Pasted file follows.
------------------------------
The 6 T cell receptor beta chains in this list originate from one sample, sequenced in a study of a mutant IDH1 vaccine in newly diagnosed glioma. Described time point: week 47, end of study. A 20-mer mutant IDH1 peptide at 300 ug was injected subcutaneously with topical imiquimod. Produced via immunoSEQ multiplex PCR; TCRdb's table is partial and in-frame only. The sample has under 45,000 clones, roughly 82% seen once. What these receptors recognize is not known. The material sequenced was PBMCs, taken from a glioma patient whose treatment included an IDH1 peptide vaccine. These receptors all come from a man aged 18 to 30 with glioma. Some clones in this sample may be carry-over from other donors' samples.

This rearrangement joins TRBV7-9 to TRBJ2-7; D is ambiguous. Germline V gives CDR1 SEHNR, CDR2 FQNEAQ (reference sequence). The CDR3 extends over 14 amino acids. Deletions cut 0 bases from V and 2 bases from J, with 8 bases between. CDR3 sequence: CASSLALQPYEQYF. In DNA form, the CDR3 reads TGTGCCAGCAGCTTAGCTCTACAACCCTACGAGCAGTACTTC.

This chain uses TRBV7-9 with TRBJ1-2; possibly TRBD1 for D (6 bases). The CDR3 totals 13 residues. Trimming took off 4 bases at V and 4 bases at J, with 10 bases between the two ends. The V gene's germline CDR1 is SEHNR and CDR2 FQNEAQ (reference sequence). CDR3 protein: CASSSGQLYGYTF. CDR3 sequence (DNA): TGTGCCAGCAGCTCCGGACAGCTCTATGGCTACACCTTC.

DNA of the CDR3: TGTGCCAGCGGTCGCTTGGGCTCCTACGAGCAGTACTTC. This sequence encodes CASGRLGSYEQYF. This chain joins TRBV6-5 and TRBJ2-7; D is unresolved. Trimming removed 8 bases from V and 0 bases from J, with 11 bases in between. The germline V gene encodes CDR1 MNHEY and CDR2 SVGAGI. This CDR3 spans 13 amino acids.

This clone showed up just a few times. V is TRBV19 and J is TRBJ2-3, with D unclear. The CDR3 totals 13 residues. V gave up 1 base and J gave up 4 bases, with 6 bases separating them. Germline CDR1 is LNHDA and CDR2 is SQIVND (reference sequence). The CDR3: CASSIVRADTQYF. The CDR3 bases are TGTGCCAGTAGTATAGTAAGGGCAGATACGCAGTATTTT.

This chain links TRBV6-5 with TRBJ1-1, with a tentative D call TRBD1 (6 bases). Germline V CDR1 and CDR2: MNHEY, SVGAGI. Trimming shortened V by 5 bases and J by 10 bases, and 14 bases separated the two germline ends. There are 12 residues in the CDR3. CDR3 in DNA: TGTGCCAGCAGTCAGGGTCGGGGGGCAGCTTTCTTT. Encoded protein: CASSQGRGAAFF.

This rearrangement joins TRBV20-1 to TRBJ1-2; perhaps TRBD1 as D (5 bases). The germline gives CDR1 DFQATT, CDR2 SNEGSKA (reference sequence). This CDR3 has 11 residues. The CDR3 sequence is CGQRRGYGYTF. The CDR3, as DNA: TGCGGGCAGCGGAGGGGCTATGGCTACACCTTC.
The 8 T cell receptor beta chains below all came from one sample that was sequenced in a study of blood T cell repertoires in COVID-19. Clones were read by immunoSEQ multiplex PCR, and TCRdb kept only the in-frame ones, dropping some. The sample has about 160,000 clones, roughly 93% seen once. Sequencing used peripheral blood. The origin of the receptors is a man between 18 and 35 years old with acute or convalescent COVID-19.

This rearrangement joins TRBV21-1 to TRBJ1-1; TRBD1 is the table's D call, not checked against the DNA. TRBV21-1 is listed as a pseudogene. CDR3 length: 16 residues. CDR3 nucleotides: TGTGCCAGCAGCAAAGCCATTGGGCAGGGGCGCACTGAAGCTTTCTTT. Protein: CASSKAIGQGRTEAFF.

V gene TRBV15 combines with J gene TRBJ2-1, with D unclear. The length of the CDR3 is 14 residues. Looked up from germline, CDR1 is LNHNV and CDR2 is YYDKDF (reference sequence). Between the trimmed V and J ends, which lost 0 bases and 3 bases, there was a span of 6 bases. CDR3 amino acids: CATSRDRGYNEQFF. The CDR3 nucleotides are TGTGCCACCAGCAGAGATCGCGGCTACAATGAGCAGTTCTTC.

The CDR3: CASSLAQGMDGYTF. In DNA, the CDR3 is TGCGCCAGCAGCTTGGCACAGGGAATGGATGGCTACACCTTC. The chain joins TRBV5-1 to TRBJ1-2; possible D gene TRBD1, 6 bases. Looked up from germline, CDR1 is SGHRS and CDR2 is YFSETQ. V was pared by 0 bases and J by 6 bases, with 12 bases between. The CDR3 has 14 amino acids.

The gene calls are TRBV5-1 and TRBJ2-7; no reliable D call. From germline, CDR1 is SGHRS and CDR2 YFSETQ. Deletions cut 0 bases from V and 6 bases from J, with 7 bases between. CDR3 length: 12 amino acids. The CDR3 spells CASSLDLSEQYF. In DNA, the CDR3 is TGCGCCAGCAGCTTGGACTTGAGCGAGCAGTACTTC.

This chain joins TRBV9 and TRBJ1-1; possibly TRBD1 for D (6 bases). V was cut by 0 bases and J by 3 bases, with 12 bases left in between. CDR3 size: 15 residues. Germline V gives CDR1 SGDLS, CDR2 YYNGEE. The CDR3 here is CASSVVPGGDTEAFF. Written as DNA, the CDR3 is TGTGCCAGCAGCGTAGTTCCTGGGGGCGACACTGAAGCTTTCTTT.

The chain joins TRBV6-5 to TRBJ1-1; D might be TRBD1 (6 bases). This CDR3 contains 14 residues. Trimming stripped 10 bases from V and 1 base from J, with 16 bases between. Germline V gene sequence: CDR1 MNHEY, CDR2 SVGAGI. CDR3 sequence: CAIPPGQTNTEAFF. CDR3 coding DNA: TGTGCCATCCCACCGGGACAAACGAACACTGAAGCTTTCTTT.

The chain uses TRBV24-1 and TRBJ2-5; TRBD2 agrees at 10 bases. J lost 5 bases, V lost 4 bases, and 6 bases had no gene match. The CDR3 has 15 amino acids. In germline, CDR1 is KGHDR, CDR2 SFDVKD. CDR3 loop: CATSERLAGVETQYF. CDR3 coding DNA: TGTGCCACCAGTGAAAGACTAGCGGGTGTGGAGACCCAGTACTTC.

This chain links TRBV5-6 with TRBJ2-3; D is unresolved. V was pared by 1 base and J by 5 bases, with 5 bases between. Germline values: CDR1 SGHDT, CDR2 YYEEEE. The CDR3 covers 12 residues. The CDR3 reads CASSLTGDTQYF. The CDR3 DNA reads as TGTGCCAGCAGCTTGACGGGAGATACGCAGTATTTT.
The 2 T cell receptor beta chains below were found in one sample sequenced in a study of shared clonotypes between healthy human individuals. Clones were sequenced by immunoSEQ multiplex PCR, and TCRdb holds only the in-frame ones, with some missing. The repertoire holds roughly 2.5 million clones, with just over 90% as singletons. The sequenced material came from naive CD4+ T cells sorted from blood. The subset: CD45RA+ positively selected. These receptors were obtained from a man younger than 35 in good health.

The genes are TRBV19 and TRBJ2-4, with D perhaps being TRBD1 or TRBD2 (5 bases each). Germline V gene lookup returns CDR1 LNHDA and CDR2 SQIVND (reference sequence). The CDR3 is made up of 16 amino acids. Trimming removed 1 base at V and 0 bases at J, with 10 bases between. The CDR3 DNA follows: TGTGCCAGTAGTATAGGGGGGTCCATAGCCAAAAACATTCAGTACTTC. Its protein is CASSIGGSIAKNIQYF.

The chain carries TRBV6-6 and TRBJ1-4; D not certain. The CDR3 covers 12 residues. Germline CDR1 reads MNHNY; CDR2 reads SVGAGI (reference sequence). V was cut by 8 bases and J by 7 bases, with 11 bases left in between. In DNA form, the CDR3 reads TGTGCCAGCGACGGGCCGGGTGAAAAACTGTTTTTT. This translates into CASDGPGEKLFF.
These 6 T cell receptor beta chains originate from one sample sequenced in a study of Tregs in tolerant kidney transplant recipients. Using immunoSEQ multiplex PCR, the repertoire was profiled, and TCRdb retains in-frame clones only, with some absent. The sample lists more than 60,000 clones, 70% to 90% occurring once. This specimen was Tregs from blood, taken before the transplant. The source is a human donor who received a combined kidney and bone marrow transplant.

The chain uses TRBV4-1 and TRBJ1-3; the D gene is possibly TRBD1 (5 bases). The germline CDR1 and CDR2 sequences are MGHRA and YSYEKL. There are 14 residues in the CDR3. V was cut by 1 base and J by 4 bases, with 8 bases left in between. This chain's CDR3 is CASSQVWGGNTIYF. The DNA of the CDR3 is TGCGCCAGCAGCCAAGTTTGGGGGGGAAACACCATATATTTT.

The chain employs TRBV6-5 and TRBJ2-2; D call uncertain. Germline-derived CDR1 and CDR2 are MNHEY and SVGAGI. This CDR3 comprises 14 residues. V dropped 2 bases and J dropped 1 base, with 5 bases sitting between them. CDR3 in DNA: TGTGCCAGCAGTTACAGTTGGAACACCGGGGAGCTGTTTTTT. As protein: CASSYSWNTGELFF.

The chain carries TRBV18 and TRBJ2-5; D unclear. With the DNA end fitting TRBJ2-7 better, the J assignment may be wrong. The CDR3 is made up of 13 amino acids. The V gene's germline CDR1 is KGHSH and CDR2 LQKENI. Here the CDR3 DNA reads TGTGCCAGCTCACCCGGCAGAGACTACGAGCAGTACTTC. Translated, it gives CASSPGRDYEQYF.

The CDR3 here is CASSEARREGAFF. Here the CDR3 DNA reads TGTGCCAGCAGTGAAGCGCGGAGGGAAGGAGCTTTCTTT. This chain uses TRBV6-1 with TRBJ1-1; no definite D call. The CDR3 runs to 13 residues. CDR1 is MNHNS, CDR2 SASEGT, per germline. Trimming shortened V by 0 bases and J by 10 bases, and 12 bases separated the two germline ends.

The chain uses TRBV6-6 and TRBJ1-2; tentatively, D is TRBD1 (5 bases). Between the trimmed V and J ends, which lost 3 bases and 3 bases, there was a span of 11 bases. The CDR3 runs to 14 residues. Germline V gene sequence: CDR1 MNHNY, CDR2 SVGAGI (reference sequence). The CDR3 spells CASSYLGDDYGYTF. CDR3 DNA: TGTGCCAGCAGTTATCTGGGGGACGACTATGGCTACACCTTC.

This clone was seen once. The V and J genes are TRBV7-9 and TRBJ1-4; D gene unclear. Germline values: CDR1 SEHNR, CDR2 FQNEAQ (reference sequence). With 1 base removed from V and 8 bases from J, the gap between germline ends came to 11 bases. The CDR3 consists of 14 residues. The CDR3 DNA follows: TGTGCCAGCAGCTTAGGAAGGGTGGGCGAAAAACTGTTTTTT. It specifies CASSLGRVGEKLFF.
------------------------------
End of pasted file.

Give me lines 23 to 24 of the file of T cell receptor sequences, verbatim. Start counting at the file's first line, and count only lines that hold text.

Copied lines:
The chain carries TRBV18 and TRBJ2-5; D unclear. With the DNA end fitting TRBJ2-7 better, the J assignment may be wrong. The CDR3 is made up of 13 amino acids. The V gene's germline CDR1 is KGHSH and CDR2 LQKENI. Here the CDR3 DNA reads TGTGCCAGCTCACCCGGCAGAGACTACGAGCAGTACTTC. Translated, it gives CASSPGRDYEQYF.

The CDR3 here is CASSEARREGAFF. Here the CDR3 DNA reads TGTGCCAGCAGTGAAGCGCGGAGGGAAGGAGCTTTCTTT. This chain uses TRBV6-1 with TRBJ1-1; no definite D call. The CDR3 runs to 13 residues. CDR1 is MNHNS, CDR2 SASEGT, per germline. Trimming shortened V by 0 bases and J by 10 bases, and 12 bases separated the two germline ends.